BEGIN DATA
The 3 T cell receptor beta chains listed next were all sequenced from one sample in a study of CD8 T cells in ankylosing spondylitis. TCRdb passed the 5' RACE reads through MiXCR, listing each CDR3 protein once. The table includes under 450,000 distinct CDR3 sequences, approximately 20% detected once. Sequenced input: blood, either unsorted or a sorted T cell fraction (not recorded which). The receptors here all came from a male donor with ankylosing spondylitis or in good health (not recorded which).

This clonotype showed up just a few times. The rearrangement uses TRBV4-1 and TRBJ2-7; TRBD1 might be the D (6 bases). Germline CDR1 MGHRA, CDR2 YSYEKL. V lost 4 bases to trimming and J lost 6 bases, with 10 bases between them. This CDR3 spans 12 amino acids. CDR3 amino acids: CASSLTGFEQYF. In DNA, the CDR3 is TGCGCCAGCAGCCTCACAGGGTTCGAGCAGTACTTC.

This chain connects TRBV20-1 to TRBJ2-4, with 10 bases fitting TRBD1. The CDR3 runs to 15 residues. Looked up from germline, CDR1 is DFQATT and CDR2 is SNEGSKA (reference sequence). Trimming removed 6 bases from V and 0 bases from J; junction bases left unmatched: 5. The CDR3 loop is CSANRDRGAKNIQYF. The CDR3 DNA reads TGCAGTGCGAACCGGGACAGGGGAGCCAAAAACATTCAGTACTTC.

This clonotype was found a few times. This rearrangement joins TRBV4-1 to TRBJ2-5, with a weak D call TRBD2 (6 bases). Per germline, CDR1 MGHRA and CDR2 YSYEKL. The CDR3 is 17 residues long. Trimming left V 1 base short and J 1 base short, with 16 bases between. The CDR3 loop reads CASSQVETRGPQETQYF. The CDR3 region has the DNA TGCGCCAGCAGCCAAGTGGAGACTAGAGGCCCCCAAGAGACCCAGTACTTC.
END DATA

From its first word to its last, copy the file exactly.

The 3 T cell receptor beta chains listed next were all sequenced from one sample in a study of CD8 T cells in ankylosing spondylitis. TCRdb passed the 5' RACE reads through MiXCR, listing each CDR3 protein once. The table includes under 450,000 distinct CDR3 sequences, approximately 20% detected once. Sequenced input: blood, either unsorted or a sorted T cell fraction (not recorded which). The receptors here all came from a male donor with ankylosing spondylitis or in good health (not recorded which).

This clonotype showed up just a few times. The rearrangement uses TRBV4-1 and TRBJ2-7; TRBD1 might be the D (6 bases). Germline CDR1 MGHRA, CDR2 YSYEKL. V lost 4 bases to trimming and J lost 6 bases, with 10 bases between them. This CDR3 spans 12 amino acids. CDR3 amino acids: CASSLTGFEQYF. In DNA, the CDR3 is TGCGCCAGCAGCCTCACAGGGTTCGAGCAGTACTTC.

This chain connects TRBV20-1 to TRBJ2-4, with 10 bases fitting TRBD1. The CDR3 runs to 15 residues. Looked up from germline, CDR1 is DFQATT and CDR2 is SNEGSKA (reference sequence). Trimming removed 6 bases from V and 0 bases from J; junction bases left unmatched: 5. The CDR3 loop is CSANRDRGAKNIQYF. The CDR3 DNA reads TGCAGTGCGAACCGGGACAGGGGAGCCAAAAACATTCAGTACTTC.

This clonotype was found a few times. This rearrangement joins TRBV4-1 to TRBJ2-5, with a weak D call TRBD2 (6 bases). Per germline, CDR1 MGHRA and CDR2 YSYEKL. The CDR3 is 17 residues long. Trimming left V 1 base short and J 1 base short, with 16 bases between. The CDR3 loop reads CASSQVETRGPQETQYF. The CDR3 region has the DNA TGCGCCAGCAGCCAAGTGGAGACTAGAGGCCCCCAAGAGACCCAGTACTTC.